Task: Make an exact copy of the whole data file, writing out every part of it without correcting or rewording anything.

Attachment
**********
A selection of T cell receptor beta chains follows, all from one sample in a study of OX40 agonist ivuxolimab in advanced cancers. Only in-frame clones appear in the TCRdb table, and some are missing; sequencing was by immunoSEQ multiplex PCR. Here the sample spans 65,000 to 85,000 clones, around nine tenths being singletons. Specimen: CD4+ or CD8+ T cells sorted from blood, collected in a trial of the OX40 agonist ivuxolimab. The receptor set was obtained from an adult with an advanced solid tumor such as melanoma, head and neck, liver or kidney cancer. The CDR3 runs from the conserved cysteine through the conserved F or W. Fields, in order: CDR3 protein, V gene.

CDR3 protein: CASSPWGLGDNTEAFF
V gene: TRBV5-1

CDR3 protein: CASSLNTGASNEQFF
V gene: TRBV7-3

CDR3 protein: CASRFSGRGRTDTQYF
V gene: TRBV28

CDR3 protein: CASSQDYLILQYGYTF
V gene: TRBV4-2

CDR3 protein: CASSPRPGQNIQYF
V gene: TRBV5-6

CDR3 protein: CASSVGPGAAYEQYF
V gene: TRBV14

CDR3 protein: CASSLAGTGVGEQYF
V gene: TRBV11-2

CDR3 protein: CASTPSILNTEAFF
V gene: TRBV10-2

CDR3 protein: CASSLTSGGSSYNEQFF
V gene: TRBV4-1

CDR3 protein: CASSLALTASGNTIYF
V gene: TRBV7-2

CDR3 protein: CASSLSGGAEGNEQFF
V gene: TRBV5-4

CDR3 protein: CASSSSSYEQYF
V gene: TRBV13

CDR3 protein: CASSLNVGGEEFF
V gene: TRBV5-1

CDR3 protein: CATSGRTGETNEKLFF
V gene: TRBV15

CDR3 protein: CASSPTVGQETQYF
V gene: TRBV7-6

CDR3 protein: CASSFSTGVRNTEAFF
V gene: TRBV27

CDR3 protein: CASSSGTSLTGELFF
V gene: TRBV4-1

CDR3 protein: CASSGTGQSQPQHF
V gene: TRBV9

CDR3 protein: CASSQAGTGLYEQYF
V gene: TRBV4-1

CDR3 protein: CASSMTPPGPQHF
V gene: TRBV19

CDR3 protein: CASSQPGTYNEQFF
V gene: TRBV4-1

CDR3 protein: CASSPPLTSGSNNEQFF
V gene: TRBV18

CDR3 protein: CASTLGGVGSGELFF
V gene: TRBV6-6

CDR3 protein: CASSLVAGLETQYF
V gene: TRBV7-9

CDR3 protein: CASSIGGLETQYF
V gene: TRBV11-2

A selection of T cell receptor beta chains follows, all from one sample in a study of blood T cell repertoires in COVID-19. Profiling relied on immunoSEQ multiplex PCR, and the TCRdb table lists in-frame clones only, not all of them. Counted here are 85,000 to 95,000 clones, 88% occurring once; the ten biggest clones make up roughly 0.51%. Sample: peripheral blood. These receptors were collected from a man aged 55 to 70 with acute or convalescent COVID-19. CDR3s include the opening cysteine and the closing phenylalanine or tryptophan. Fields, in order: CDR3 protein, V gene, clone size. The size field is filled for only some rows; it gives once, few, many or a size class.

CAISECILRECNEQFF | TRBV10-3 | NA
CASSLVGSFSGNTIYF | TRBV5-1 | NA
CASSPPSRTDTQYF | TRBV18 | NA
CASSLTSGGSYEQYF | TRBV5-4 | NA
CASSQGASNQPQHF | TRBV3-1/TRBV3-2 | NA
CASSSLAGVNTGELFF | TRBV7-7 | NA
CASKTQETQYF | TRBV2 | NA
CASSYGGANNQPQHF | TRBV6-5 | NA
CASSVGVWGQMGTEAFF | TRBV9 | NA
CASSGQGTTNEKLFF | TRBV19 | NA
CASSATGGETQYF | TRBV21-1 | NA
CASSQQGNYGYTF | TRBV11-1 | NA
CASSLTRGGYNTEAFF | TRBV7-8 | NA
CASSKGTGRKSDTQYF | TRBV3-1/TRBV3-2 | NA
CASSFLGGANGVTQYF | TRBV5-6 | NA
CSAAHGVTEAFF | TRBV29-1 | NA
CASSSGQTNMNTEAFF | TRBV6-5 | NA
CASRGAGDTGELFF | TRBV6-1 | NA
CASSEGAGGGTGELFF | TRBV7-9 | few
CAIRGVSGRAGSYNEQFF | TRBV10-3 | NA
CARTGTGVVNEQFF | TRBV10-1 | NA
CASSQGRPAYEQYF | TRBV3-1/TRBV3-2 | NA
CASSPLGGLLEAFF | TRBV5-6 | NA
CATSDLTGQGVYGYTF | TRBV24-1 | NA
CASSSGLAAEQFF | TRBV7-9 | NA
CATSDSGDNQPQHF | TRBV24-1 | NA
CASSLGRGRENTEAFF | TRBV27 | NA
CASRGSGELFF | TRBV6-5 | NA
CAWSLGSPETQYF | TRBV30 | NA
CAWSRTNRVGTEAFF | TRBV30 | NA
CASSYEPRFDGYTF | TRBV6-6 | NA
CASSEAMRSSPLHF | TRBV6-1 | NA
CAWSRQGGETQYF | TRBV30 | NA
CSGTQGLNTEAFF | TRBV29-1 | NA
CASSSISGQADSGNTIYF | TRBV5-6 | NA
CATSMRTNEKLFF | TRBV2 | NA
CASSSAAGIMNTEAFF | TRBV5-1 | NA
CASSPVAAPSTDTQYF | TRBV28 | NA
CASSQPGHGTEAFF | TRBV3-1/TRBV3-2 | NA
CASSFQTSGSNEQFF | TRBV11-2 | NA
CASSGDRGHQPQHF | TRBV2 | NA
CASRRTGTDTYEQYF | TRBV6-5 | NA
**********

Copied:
A selection of T cell receptor beta chains follows, all from one sample in a study of OX40 agonist ivuxolimab in advanced cancers. Only in-frame clones appear in the TCRdb table, and some are missing; sequencing was by immunoSEQ multiplex PCR. Here the sample spans 65,000 to 85,000 clones, around nine tenths being singletons. Specimen: CD4+ or CD8+ T cells sorted from blood, collected in a trial of the OX40 agonist ivuxolimab. The receptor set was obtained from an adult with an advanced solid tumor such as melanoma, head and neck, liver or kidney cancer. The CDR3 runs from the conserved cysteine through the conserved F or W. Fields, in order: CDR3 protein, V gene.

CDR3 protein: CASSPWGLGDNTEAFF
V gene: TRBV5-1

CDR3 protein: CASSLNTGASNEQFF
V gene: TRBV7-3

CDR3 protein: CASRFSGRGRTDTQYF
V gene: TRBV28

CDR3 protein: CASSQDYLILQYGYTF
V gene: TRBV4-2

CDR3 protein: CASSPRPGQNIQYF
V gene: TRBV5-6

CDR3 protein: CASSVGPGAAYEQYF
V gene: TRBV14

CDR3 protein: CASSLAGTGVGEQYF
V gene: TRBV11-2

CDR3 protein: CASTPSILNTEAFF
V gene: TRBV10-2

CDR3 protein: CASSLTSGGSSYNEQFF
V gene: TRBV4-1

CDR3 protein: CASSLALTASGNTIYF
V gene: TRBV7-2

CDR3 protein: CASSLSGGAEGNEQFF
V gene: TRBV5-4

CDR3 protein: CASSSSSYEQYF
V gene: TRBV13

CDR3 protein: CASSLNVGGEEFF
V gene: TRBV5-1

CDR3 protein: CATSGRTGETNEKLFF
V gene: TRBV15

CDR3 protein: CASSPTVGQETQYF
V gene: TRBV7-6

CDR3 protein: CASSFSTGVRNTEAFF
V gene: TRBV27

CDR3 protein: CASSSGTSLTGELFF
V gene: TRBV4-1

CDR3 protein: CASSGTGQSQPQHF
V gene: TRBV9

CDR3 protein: CASSQAGTGLYEQYF
V gene: TRBV4-1

CDR3 protein: CASSMTPPGPQHF
V gene: TRBV19

CDR3 protein: CASSQPGTYNEQFF
V gene: TRBV4-1

CDR3 protein: CASSPPLTSGSNNEQFF
V gene: TRBV18

CDR3 protein: CASTLGGVGSGELFF
V gene: TRBV6-6

CDR3 protein: CASSLVAGLETQYF
V gene: TRBV7-9

CDR3 protein: CASSIGGLETQYF
V gene: TRBV11-2

A selection of T cell receptor beta chains follows, all from one sample in a study of blood T cell repertoires in COVID-19. Profiling relied on immunoSEQ multiplex PCR, and the TCRdb table lists in-frame clones only, not all of them. Counted here are 85,000 to 95,000 clones, 88% occurring once; the ten biggest clones make up roughly 0.51%. Sample: peripheral blood. These receptors were collected from a man aged 55 to 70 with acute or convalescent COVID-19. CDR3s include the opening cysteine and the closing phenylalanine or tryptophan. Fields, in order: CDR3 protein, V gene, clone size. The size field is filled for only some rows; it gives once, few, many or a size class.

CAISECILRECNEQFF | TRBV10-3 | NA
CASSLVGSFSGNTIYF | TRBV5-1 | NA
CASSPPSRTDTQYF | TRBV18 | NA
CASSLTSGGSYEQYF | TRBV5-4 | NA
CASSQGASNQPQHF | TRBV3-1/TRBV3-2 | NA
CASSSLAGVNTGELFF | TRBV7-7 | NA
CASKTQETQYF | TRBV2 | NA
CASSYGGANNQPQHF | TRBV6-5 | NA
CASSVGVWGQMGTEAFF | TRBV9 | NA
CASSGQGTTNEKLFF | TRBV19 | NA
CASSATGGETQYF | TRBV21-1 | NA
CASSQQGNYGYTF | TRBV11-1 | NA
CASSLTRGGYNTEAFF | TRBV7-8 | NA
CASSKGTGRKSDTQYF | TRBV3-1/TRBV3-2 | NA
CASSFLGGANGVTQYF | TRBV5-6 | NA
CSAAHGVTEAFF | TRBV29-1 | NA
CASSSGQTNMNTEAFF | TRBV6-5 | NA
CASRGAGDTGELFF | TRBV6-1 | NA
CASSEGAGGGTGELFF | TRBV7-9 | few
CAIRGVSGRAGSYNEQFF | TRBV10-3 | NA
CARTGTGVVNEQFF | TRBV10-1 | NA
CASSQGRPAYEQYF | TRBV3-1/TRBV3-2 | NA
CASSPLGGLLEAFF | TRBV5-6 | NA
CATSDLTGQGVYGYTF | TRBV24-1 | NA
CASSSGLAAEQFF | TRBV7-9 | NA
CATSDSGDNQPQHF | TRBV24-1 | NA
CASSLGRGRENTEAFF | TRBV27 | NA
CASRGSGELFF | TRBV6-5 | NA
CAWSLGSPETQYF | TRBV30 | NA
CAWSRTNRVGTEAFF | TRBV30 | NA
CASSYEPRFDGYTF | TRBV6-6 | NA
CASSEAMRSSPLHF | TRBV6-1 | NA
CAWSRQGGETQYF | TRBV30 | NA
CSGTQGLNTEAFF | TRBV29-1 | NA
CASSSISGQADSGNTIYF | TRBV5-6 | NA
CATSMRTNEKLFF | TRBV2 | NA
CASSSAAGIMNTEAFF | TRBV5-1 | NA
CASSPVAAPSTDTQYF | TRBV28 | NA
CASSQPGHGTEAFF | TRBV3-1/TRBV3-2 | NA
CASSFQTSGSNEQFF | TRBV11-2 | NA
CASSGDRGHQPQHF | TRBV2 | NA
CASRRTGTDTYEQYF | TRBV6-5 | NA